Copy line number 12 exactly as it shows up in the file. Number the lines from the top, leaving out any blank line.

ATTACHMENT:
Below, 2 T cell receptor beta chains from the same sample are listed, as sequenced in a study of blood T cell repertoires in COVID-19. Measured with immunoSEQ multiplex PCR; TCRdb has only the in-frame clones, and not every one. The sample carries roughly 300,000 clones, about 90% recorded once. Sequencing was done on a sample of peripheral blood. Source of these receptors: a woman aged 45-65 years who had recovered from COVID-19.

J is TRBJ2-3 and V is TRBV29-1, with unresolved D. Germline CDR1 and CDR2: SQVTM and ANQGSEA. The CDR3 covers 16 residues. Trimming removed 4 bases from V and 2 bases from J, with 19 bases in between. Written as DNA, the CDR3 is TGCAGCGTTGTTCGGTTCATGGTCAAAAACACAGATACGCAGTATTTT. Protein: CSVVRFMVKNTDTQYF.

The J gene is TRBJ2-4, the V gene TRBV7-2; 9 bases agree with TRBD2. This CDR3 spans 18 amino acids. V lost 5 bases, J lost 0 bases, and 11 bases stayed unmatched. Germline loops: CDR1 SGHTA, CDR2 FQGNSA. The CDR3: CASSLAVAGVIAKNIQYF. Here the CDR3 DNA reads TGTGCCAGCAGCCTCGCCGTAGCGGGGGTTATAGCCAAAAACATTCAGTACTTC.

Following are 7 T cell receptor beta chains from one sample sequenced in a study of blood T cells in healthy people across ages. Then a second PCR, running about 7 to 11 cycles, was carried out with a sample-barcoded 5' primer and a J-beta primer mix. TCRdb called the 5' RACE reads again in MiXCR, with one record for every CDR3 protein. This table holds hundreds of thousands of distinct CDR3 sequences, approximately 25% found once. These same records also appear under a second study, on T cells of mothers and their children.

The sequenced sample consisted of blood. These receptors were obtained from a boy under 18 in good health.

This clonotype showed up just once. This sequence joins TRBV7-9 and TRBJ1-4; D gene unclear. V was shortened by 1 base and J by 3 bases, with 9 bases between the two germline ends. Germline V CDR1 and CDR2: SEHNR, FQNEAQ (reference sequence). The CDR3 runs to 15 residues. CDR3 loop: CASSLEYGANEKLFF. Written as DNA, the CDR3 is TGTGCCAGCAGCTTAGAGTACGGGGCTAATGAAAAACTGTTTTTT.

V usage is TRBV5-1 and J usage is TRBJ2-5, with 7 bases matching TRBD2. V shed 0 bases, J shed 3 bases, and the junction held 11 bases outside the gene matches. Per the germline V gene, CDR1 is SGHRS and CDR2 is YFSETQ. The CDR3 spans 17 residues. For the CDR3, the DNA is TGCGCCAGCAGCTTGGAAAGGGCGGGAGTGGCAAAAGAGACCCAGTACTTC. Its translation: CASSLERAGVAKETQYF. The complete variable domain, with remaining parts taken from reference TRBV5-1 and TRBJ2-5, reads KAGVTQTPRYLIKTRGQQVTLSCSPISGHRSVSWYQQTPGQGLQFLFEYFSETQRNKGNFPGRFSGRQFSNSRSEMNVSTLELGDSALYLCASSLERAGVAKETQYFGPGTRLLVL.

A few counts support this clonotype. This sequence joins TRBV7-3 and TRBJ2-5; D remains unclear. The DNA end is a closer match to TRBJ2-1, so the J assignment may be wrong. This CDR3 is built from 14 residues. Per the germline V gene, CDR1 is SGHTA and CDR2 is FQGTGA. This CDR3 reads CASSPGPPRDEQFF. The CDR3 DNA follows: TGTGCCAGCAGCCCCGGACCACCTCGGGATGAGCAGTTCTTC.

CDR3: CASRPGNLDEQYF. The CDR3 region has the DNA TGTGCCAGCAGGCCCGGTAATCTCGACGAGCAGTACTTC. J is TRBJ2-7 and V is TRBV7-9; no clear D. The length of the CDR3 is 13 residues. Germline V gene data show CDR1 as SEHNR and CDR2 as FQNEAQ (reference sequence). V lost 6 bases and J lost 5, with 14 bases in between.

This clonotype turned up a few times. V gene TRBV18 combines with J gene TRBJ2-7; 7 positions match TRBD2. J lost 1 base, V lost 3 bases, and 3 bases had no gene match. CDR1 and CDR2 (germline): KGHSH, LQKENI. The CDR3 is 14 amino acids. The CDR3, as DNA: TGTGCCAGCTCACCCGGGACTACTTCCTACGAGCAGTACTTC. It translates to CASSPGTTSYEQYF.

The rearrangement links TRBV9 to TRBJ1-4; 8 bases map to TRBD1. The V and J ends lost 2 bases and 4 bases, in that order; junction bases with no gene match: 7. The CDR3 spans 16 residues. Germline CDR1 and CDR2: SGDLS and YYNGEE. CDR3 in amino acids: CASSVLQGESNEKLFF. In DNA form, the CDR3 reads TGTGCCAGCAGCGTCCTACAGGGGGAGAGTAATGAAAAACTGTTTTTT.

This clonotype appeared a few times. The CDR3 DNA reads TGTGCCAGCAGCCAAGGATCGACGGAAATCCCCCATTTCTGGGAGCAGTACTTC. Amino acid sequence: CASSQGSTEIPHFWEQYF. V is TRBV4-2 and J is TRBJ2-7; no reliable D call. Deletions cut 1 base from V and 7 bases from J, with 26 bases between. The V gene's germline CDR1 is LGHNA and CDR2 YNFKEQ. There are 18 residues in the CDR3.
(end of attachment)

This clonotype appeared a few times. The CDR3 DNA reads TGTGCCAGCAGCCAAGGATCGACGGAAATCCCCCATTTCTGGGAGCAGTACTTC. Amino acid sequence: CASSQGSTEIPHFWEQYF. V is TRBV4-2 and J is TRBJ2-7; no reliable D call. Deletions cut 1 base from V and 7 bases from J, with 26 bases between. The V gene's germline CDR1 is LGHNA and CDR2 YNFKEQ. There are 18 residues in the CDR3.